Ladies first: Winter Woes.
It’s heading for the middle of the year already; time definitely flies when you are having fun.
CASHANDRA SLINGERLAND won the African TT championship in 2009 and, although officially retired, she continues to race, albeit a few age categories below her ID book, to give the youngsters grief.
This might be the time take the mountain bike out of the garage and get it serviced and ready to ride; winter is great for training on the MTB, even if you don’t have the confidence to take the bike out into the trails, take it out on the road – it is generally harder on the body than your road bike (it is heavier, and you tend to ride wilder things) while training high cadence, and it is great for socialising and meeting new people. Anything that helps get you through the cold days and keeps the love for riding on the cold mornings is good, and those coffee rides quickly become a huge aspect of winter training.
Going into this part of the year, with a little less racing on offer, we get to concentrate on different areas of riding, we can concentrate on cadence, on keeping the pedal stroke smooth (push and pull) and focus on the average cyclist’s absolute worst: engaging the core. That pricey gym membership can be used now; try out different machines that you would not usually use while in racing season – focus on the upper body and core, one of those hidden secrets that most pros try to strengthen while off the bike.
Going into this coldest part of the year, we had our last classic race for the season: the 100 Cycle Challenge held in Germiston. It started off as a UCI race for the ladies, then at the last minute it was pulled from the UCI ranking races which was very disappointing as some teams were hoping (needing!) to get UCI points for their riders.
We had a large group of ladies, so it looked like we were going to have a hard and intense race, but when the gun went off this changed. It became one of the most negative races of the year. Now, I’m not sure if we need to race with men in some races during the year to keep the intensity high, but we just can’t have races where all the ladies sit and wait for the finish line. Please, ladies; if you are a sponsored rider or feel that you need a Elite racing licence, then please contribute to the race, or we all might as well go ride with the men. We need to keep the sponsors of the races happy as well as the sponsors on our shirts. We are not going to be able to grow this sport we all love by racing in such a negative manner. Some ladies were mentioning that more races now need to be with the 40 or 50 plus men, then the strongest lady, who can stick with the men, will win, but then we will also lose more lady riders as this is why they joined the licensed group; to race ladies only.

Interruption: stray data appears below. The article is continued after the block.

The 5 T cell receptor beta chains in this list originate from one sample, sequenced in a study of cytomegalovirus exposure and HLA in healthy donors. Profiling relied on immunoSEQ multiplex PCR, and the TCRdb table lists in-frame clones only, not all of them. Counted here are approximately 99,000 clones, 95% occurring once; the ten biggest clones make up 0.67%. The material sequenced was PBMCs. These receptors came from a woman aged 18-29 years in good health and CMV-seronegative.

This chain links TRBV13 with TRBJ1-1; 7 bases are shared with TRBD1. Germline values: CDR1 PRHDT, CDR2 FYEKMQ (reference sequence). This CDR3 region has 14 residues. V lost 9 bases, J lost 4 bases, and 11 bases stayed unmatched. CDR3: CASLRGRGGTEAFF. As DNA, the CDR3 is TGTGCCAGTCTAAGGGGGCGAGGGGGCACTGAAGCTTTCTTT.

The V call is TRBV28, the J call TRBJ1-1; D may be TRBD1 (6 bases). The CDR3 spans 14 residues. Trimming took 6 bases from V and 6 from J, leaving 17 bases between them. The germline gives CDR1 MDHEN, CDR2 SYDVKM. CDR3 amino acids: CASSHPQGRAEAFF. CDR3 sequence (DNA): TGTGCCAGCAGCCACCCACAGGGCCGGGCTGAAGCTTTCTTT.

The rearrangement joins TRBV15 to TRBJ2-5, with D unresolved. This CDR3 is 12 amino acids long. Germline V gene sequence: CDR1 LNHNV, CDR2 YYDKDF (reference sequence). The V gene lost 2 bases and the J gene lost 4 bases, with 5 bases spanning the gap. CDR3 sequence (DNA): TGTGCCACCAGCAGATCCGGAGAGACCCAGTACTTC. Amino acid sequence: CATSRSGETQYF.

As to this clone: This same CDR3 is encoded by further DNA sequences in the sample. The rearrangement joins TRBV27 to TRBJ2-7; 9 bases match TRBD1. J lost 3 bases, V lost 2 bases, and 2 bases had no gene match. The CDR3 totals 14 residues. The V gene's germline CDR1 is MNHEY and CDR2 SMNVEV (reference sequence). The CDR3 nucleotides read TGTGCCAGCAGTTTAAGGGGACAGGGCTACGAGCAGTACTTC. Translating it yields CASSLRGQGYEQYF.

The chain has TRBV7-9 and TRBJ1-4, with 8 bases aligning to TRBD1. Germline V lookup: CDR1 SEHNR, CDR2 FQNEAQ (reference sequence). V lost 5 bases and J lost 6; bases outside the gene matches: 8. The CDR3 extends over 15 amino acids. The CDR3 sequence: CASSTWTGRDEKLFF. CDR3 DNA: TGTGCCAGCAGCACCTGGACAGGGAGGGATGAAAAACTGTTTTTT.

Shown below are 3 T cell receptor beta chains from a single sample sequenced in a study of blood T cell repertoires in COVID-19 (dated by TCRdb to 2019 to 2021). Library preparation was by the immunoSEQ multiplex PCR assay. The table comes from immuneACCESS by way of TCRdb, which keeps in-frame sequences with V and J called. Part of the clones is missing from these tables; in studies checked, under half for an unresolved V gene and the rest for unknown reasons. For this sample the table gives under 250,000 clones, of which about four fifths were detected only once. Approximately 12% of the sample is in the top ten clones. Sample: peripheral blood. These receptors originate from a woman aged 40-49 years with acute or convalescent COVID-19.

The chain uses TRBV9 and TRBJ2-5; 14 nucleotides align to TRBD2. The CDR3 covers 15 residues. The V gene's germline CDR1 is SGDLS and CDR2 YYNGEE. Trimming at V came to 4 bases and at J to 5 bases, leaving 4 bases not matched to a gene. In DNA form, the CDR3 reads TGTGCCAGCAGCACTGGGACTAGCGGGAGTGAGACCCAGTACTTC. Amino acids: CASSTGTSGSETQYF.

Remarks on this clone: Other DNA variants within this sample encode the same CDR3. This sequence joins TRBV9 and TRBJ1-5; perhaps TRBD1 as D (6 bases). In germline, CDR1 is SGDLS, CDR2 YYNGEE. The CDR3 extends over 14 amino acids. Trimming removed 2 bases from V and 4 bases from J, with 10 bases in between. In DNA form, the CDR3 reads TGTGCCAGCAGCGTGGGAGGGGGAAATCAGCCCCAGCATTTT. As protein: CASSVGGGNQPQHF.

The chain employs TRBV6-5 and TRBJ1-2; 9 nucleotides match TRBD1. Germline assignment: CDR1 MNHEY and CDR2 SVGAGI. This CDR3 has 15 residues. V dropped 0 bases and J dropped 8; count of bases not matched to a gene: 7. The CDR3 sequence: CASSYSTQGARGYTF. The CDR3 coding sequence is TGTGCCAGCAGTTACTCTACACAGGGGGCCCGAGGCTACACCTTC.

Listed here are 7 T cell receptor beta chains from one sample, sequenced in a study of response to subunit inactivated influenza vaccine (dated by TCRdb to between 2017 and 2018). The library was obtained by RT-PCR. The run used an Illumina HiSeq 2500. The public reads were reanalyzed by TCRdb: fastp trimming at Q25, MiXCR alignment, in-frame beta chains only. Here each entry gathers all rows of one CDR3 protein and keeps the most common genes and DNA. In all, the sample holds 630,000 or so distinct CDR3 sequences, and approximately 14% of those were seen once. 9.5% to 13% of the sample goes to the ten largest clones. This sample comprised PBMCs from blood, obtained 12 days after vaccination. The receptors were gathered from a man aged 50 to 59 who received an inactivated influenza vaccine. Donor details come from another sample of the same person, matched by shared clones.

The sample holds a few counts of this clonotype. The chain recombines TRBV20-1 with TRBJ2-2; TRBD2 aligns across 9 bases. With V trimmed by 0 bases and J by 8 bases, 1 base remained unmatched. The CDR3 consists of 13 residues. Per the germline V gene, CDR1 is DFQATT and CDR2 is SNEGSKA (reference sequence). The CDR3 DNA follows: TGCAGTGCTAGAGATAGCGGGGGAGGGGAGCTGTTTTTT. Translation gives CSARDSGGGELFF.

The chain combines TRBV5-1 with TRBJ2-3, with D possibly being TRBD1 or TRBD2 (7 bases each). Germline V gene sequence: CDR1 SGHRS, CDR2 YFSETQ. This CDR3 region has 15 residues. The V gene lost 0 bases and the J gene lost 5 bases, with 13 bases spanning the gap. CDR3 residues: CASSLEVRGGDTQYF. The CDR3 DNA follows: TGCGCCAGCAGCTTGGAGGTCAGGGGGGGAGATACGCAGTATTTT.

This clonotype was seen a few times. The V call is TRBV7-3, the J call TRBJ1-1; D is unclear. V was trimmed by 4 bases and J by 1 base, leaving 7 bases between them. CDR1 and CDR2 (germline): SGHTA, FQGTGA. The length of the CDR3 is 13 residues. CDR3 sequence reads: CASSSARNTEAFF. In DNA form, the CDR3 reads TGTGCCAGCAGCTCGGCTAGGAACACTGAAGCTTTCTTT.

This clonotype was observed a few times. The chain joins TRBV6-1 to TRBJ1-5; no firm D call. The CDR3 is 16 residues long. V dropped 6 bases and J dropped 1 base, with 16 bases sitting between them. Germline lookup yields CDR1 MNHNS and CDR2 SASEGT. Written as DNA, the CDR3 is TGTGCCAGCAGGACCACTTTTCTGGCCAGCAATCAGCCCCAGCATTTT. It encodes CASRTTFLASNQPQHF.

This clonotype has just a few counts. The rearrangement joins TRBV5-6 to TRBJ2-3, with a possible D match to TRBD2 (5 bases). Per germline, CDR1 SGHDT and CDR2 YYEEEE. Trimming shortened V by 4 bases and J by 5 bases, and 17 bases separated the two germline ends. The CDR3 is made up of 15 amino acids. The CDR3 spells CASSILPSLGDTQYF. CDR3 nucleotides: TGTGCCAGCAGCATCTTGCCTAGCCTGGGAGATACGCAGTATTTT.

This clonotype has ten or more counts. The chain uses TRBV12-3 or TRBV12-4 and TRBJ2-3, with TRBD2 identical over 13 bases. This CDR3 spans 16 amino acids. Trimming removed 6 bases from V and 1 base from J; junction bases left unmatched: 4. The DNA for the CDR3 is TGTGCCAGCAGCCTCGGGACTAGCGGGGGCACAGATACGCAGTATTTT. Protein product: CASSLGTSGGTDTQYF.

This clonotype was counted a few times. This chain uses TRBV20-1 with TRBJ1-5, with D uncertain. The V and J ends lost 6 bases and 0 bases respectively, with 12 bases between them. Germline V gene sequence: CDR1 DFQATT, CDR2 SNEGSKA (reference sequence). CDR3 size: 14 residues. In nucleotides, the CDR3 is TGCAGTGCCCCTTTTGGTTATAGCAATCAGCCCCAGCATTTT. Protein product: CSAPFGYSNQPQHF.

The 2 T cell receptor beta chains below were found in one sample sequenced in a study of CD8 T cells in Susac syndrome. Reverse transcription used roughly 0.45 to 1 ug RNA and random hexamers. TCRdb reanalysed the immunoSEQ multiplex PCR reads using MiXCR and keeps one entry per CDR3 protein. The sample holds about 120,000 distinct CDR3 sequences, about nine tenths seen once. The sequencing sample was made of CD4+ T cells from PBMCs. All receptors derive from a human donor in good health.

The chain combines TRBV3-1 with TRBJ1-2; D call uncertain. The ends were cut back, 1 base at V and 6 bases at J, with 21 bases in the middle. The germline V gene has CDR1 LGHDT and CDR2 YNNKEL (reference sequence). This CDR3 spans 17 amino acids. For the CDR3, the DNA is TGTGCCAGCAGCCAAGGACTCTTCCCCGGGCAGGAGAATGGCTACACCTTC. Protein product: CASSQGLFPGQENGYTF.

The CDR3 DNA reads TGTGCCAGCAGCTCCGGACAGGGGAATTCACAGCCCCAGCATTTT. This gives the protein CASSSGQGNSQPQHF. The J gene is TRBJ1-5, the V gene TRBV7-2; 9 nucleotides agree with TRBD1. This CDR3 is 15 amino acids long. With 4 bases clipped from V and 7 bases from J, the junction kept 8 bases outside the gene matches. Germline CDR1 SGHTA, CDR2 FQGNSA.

This seems to be a losing battle. I get quite upset, and depressed. Maybe we need to implement performance criteria for ladies races. We used to have an average speed that we had to show at the end of races in order to get our prize money, if this was not met we halved the prize; we might just have to regress to this silly system if we can’t put the ‘racing’ back into the ladies group by ourselves.
I have recently crossed over to the MTB racing scene, and my first impression is that we might be seeing a lot more ladies here in the near future. You can ride your own race and not rely on the group. It’s great to get out there and it’s an awesome way to work on fitness and technique that will come into play in the summer season when the road racing starts.
I hope to see a lot more aggressive racing in the next road season, lets keep it positive and exciting in order to grow the sport and the sponsors.
In return, we will be able to send a lot more ladies to Europe who will be able to handle the intensity of the European UCI races, and maybe even get more than one qualified to compete in the Olympics.